MegaFon , Russia's second-largest mobile operator with 55.6 million subscribers at the end of 2010, also encountered a hitch in regulation when it started its femto pilot. Russian law requires that a network gateway be located in the same federal district as the access points that it serves. Since MegaFon has offered residential and enterprise femtos from AlcaLu, Huawei Technologies Co. Ltd. and NEC Corp. (Tokyo: 6701) across eight federal districts, that means it had to deploy no less than eight femto gateways. "If femto gateway is to be set in every Russian federal district ... big capex is required," said Pavel Skorodumov, senior engineer at MegaFon.
NTT DoCoMo Inc. (NYSE: DCM) wants to introduce LTE femtocells as soon as possible. According to Hiroyuki Hosono in the operator's radio network equipment group, the purpose of an LTE femto can be to accelerate the customer migration from 3G services to LTE services. The operator is now toying with whether to offer a single-mode LTE or dual-mode 3G/LTE femto.
Vodafone's new technologies manager, Alan Law, said that the role of femtocells in Vodafone's networks continues to evolve. "Femtocells will have a significant and important role in our networks in the future," he said. The operator is already taking femtocells out of the home to provide targeted coverage in rural areas. Law said that the challenges Vodafone found in rural deployments are access to power, IP transport for backhaul and flexible locations.
I'm with UMobile that femtos should be free for disgruntled consumers. I have no AT&T service in my lower level, and had heard from others who received free femtos from AT&T when they threatened to leave. No such luck for me. How do carriers decide who is worthy of free femtos and who has to pay $200? How much you spend each month? How loud you yell?
A clear and helpful summary of the key points from operators.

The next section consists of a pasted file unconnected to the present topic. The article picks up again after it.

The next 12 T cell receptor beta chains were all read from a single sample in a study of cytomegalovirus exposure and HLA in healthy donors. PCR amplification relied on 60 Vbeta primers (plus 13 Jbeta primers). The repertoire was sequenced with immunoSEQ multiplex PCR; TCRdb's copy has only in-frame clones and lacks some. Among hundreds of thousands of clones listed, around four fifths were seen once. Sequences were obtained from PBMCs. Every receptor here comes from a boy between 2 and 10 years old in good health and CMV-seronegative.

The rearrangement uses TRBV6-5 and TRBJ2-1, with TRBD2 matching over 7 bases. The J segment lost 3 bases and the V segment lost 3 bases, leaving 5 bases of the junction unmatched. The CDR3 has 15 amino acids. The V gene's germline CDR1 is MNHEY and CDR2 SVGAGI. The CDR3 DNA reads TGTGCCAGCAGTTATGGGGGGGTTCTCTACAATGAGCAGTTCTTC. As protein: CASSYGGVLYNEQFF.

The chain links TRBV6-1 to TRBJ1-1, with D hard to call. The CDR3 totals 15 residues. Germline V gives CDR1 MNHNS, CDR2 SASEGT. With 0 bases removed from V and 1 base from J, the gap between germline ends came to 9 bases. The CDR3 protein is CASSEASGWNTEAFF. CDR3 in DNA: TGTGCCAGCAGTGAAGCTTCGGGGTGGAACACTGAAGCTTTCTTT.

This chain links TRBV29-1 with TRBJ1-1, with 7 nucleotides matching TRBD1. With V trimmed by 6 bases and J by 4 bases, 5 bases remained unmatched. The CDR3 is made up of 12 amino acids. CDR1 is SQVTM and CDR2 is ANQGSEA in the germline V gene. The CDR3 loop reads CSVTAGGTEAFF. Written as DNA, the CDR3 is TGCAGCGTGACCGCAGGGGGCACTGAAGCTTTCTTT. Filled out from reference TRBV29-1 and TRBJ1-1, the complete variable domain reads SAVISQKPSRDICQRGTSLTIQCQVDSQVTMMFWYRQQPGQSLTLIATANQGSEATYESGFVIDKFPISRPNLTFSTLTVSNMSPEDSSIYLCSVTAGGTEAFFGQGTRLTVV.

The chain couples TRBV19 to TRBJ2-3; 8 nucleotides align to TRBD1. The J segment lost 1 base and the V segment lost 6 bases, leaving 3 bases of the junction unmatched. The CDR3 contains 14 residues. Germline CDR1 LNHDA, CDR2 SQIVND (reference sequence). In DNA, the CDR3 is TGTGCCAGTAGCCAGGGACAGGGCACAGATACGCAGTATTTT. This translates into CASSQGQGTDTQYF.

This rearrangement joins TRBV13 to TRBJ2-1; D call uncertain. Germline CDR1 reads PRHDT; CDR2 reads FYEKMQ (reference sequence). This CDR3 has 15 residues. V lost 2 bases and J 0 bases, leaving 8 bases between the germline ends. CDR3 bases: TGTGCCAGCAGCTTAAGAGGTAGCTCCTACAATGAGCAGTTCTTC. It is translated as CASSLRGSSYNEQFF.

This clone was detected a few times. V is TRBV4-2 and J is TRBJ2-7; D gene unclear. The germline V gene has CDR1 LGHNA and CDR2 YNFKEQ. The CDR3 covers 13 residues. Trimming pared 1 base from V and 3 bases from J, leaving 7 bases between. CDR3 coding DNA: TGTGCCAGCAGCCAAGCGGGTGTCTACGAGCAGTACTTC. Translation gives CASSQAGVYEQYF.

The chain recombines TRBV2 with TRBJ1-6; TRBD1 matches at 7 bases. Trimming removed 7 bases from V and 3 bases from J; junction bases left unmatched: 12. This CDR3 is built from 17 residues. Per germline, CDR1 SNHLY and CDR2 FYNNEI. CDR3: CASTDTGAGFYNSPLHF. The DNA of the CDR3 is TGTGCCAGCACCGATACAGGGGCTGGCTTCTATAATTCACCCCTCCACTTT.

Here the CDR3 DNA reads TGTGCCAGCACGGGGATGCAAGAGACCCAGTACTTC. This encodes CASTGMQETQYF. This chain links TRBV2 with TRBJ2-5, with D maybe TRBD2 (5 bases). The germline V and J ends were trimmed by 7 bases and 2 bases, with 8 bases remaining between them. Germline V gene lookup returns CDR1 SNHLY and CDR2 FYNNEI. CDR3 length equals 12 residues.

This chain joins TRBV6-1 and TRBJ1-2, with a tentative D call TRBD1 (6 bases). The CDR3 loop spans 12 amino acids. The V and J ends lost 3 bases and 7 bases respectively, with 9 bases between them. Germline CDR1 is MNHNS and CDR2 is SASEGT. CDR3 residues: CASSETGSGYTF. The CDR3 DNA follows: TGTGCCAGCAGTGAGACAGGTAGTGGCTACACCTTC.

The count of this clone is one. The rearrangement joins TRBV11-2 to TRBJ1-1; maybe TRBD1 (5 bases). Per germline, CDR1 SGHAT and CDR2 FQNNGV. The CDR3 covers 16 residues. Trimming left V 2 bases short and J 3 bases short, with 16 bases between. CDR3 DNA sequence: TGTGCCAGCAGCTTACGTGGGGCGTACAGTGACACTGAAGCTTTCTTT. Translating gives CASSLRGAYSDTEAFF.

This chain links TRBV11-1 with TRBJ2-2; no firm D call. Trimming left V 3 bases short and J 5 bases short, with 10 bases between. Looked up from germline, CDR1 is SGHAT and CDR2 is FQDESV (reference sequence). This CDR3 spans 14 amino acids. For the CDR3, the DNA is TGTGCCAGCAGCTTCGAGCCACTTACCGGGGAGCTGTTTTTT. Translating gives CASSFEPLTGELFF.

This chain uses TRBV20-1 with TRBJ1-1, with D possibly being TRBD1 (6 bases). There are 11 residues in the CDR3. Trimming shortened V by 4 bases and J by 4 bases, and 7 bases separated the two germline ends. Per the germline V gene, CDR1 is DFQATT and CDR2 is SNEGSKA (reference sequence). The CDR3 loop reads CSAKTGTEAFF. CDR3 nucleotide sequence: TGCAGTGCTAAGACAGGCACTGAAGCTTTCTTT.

I did recall the UMobile/Malaysian operator commenting that the licence fee was some 2000 Malaysian Ringit per cellsite - around £400/$600 per unit - which clearly makes their residential proposition unviable.
I'd also comment that while the DoCoMo representative would be delighted to have combined 3G/4G LTE femtocells for immediate deployment, in practice he expected LTE only femtos first and was very keen for the industry to provide them as soon as possible. This is the only way to get high speeds for everyone.
Thanks, David! I missed that (you were obviously listening better than I was). And yikes, that license fee is a lot. No wonder they can't launch services yet.
As for Docomo, I'm pretty sure the operator said the same thing at last year's Femto World Summit -- that they want to deploy LTE femtos as soon as possible. (Our story from June 2010, "DoCoMo Seeks LTE Femto Suppliers," is here -- http://www.lightreading.com/document.asp?doc_id=193524)
I guess no supplier has come up with goods yet? Although I get the impression that Docomo is a lone voice in its request for LTE femtos. I don't know of many other, or really any other, operators looking for these now.
Nice round-up. There were a couple of other important developments....
Network Norway provided details of their enterprise femto offering. A pragmatic use of Self-Organising Networks, this simple method of providing a building-shaped blanket of coverage points to the way small cells will evolve in outdoor environments. Not always bigger cells, but cells working together autonomously - a multi-cellular animal.
The other important presentation for me was by Colt Telecom, with their femtocell infrastructure as a service. By removing the large upfront gateway and integration investment, operators have a strong business case to start lower volume femto services, such as enterprise.
I know we're always mentioning this, but SoftBank in Japan has been offering free femtocells for some time now, as part of their strategy of providing the best mobile experience for their customers. It's a win-win.